Did anyone ask the Race Detective Charles Johnson about this?
by James Nye
Oscar winning actor Morgan Freeman has declared that the U.S. is still waiting for its first black president as Barack Obama does not qualify because he is of mixed-heritage.
Making the controversial comments on NPR, Freeman said that even though President Obama identifies himself as African-American, the fact remains that his mother was a white woman from the Great Plains.
‘First thing that pops into my head regarding our president is that all of the people who are setting up this barrier…they just conveniently forget that Barack had a mama, and she was white – very white American, Kansas, middle of America.’
Expanding his own take on Barack Obama’s ancestry, which the President outlined in his memoir ‘Dreams from My Father’, Freeman made comments which might not be considered acceptable from a white political commentator
‘There was no argument about who he is or what he is,’ said Freeman.
‘America’s first Black president hasn’t arisen yet.
‘He is not America’s first Black president – he’s America’s first mixed-race president.’
Freeman is the respected and popular star of films such as the ‘Shawshank Redemption’ and African slave history, ‘Amistad’, and was attempting to make the point that while some oppose Mr Obama because of his race, they are missing the point that he is ‘mixed race’ and not African American.
The context of Freeman’s comments were meant as a wider criticism of Donald Trump and his fellow birthers and were meant to attack Republican’s and the presidents opponents.
‘He is being purposely, purposely thwarted by the Republican Party,’ said Freeman.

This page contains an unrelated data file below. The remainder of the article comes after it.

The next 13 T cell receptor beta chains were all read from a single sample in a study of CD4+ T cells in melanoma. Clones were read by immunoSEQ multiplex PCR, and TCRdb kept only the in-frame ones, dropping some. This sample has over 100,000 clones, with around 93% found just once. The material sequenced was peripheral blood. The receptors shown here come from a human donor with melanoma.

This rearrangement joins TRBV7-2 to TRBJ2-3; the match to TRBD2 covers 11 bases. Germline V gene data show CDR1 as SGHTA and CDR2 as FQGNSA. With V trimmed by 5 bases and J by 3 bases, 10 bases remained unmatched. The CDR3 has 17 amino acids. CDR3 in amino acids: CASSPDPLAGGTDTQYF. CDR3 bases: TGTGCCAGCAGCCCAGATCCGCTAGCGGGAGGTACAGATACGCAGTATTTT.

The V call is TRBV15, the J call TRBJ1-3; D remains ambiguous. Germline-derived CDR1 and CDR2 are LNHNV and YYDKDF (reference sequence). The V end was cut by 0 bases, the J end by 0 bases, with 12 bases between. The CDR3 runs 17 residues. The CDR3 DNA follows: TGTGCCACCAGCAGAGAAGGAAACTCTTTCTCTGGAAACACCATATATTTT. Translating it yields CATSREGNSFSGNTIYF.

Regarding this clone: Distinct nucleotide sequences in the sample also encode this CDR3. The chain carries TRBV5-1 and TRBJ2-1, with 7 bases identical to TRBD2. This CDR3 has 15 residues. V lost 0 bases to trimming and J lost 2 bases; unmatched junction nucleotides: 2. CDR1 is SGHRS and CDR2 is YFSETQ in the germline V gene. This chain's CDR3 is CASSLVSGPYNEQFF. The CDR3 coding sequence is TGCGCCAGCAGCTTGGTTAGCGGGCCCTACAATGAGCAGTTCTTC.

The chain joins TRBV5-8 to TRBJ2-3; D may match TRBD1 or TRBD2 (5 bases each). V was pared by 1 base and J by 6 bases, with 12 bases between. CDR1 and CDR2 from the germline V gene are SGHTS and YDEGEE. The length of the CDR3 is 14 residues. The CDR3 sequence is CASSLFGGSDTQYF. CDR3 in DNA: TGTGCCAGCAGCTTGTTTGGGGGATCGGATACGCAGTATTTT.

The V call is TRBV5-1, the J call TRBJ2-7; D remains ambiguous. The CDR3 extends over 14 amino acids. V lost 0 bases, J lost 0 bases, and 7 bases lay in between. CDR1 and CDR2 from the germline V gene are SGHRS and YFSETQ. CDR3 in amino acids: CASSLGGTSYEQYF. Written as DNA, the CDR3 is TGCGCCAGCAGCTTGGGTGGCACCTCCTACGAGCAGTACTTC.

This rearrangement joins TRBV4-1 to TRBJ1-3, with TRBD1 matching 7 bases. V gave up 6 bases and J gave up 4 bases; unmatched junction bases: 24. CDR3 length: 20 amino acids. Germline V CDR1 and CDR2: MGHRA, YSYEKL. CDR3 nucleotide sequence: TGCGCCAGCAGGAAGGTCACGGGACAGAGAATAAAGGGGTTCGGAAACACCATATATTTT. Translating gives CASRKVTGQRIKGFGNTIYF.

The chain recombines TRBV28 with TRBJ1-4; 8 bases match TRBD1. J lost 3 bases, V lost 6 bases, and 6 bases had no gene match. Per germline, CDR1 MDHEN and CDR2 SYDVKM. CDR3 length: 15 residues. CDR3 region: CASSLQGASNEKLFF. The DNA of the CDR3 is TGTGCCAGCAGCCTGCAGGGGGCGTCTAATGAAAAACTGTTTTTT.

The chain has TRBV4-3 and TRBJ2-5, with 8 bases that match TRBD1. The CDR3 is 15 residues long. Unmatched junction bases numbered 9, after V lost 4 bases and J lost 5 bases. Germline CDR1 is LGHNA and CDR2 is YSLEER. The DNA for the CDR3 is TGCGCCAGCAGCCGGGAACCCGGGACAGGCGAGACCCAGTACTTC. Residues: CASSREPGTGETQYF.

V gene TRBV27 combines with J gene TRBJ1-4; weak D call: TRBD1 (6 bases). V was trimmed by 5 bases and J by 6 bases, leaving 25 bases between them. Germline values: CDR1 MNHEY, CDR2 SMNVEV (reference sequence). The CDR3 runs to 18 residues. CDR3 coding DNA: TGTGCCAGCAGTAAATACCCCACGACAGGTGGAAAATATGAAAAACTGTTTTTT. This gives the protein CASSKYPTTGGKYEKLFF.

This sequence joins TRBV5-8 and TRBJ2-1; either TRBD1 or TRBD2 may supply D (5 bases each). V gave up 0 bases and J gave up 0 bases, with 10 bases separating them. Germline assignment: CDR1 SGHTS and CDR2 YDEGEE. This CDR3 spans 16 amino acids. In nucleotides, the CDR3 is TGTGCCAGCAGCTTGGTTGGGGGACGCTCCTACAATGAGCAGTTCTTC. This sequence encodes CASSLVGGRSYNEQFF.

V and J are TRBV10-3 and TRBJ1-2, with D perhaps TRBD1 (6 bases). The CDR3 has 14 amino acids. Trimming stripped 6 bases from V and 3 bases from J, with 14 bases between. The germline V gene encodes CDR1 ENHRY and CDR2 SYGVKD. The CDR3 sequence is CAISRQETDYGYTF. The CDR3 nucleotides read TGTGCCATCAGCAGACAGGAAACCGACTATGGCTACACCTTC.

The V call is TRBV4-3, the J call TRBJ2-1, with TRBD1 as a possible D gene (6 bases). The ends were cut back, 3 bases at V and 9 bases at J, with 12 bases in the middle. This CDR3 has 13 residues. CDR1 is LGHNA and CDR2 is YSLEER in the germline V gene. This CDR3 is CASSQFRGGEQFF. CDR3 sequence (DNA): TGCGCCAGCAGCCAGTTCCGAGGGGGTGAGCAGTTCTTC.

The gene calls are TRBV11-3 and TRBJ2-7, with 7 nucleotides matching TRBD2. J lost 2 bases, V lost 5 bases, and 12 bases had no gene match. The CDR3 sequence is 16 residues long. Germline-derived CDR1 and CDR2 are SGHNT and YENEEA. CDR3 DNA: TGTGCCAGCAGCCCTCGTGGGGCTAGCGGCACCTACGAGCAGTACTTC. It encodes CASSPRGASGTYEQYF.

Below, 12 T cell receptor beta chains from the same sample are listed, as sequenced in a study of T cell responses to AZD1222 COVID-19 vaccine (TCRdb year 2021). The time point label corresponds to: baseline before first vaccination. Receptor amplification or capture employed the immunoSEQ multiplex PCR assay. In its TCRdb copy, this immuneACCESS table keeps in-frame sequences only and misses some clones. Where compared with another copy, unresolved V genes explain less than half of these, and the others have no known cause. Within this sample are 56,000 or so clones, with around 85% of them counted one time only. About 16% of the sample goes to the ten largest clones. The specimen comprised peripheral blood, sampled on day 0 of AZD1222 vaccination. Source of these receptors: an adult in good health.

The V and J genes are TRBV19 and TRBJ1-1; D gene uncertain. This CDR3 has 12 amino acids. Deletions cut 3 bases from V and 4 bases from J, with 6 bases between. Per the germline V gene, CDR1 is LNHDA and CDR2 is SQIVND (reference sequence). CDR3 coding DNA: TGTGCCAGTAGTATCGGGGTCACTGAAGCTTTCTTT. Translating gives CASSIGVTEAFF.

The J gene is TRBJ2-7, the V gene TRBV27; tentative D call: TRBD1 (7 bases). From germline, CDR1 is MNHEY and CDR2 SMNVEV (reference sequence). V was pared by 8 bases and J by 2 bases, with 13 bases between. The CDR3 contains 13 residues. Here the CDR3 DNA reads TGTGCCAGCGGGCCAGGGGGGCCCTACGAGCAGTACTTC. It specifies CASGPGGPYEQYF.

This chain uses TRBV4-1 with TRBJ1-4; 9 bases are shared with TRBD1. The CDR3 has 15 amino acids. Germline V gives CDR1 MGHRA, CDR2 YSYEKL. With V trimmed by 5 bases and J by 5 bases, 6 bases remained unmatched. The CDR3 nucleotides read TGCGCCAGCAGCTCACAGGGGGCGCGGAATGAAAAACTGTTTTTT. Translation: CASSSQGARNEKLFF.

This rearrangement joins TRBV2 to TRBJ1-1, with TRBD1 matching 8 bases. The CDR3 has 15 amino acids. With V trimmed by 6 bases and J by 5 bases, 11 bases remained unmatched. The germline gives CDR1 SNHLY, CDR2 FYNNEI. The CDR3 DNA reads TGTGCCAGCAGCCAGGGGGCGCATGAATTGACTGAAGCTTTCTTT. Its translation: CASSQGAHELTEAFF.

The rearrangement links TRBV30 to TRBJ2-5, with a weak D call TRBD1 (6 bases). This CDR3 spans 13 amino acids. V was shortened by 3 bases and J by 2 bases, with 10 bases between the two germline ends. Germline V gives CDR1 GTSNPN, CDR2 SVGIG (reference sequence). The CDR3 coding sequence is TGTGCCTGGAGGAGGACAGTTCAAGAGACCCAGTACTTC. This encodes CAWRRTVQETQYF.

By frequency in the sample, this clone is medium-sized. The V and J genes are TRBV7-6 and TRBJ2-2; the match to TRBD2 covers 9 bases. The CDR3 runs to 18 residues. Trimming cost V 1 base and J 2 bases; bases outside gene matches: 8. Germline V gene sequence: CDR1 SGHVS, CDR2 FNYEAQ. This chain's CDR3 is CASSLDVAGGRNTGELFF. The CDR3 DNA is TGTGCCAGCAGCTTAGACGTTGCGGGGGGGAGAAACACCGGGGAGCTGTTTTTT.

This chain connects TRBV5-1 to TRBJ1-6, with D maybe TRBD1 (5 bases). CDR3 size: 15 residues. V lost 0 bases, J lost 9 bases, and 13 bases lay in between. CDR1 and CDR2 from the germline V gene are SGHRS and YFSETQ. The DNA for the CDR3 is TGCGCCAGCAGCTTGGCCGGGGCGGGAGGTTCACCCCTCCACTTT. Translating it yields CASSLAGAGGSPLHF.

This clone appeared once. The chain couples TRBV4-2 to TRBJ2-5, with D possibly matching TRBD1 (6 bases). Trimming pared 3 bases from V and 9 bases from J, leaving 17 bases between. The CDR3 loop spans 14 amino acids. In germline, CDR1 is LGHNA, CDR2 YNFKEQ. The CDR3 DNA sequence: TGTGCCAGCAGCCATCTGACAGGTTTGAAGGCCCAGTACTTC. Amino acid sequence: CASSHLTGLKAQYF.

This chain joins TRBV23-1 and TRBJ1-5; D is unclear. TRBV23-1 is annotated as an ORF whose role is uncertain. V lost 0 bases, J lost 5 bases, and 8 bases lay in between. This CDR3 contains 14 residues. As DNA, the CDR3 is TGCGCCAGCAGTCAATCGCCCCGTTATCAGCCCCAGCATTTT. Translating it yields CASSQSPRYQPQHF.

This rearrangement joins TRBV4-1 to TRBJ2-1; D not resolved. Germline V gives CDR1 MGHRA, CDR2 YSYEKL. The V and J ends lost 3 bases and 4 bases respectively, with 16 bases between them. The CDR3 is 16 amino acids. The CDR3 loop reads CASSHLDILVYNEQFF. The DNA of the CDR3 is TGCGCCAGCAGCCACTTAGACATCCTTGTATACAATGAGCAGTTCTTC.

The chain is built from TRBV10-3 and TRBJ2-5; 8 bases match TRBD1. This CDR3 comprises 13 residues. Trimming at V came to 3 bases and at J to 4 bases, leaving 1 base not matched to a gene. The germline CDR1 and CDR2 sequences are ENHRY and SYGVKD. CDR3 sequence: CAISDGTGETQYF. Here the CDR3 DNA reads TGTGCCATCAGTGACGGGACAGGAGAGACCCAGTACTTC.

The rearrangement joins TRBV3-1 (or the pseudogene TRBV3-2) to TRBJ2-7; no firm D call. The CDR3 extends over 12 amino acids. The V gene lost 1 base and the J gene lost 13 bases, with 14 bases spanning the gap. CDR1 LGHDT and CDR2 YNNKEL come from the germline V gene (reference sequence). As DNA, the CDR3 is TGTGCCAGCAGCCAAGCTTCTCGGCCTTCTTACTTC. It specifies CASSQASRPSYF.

‘Who started out at the beginning of his tenure saying, ‘We are going to do whatever is necessary to make sure that he’s only going to serve one term.
‘That means they will not cooperate with him on anything.
‘So to say he’s ineffective is a misappropriation of the facts.’
Despite identifying himself as African American, President Obama’s struggles with his identity are well known and his memoir followed his journey to discover his Kenyan roots and how he came to feel more of a black man than a white man.
However, for Freeman, himself a prominent African-American, to deny Mr Obama the right to identify with one half of his heritage more strongly than the other is sure to cause debate, especially as Freeman has been a finanical donor to the president’s election fund.
Indeed, during the 2010 U.S. Census, the president did not check multiple boxes on his form, or even elaborate on his racial heritage.
He ticked the box that said, ‘Black, African Am., or Negro’.
For Obama, whose mother Ann Dunham, a white woman from Kansas, married his father, the Kenyan native Barack Obama Sr., the question of his racial identity has been a lifelong struggle.
Before he was president, Mr Obama was a community activist in Chicago and always self-identified as African-American, and wears the mantle of America’s first black president with pride.
On a visit to Ghana in 2009, he took his wife and daughters to see Gold Coast Castle, the one-time slave trading depot from which thousands of Africans were sent in shackles to a life of toil in the New World. Mrs. Obama is descended from a South Carolina slave.The president’s multiracial heritage has been a subject for oceans of commentary in America and around the world. But it’s also been a cause for teasing, and even satire.
‘The first black president!’ exclaimed comedian Wanda Sykes at a dinner in 2009 for the White House Correspondents’ Association.
‘I’m proud to be able to say that. That’s unless you screw up. And then it’s going to be, ‘What’s up with the half-white guy?’
Traditionally, Americans of mixed racial heritage are allowed to decide for themselves which, if either, of their parental communities with which to identify.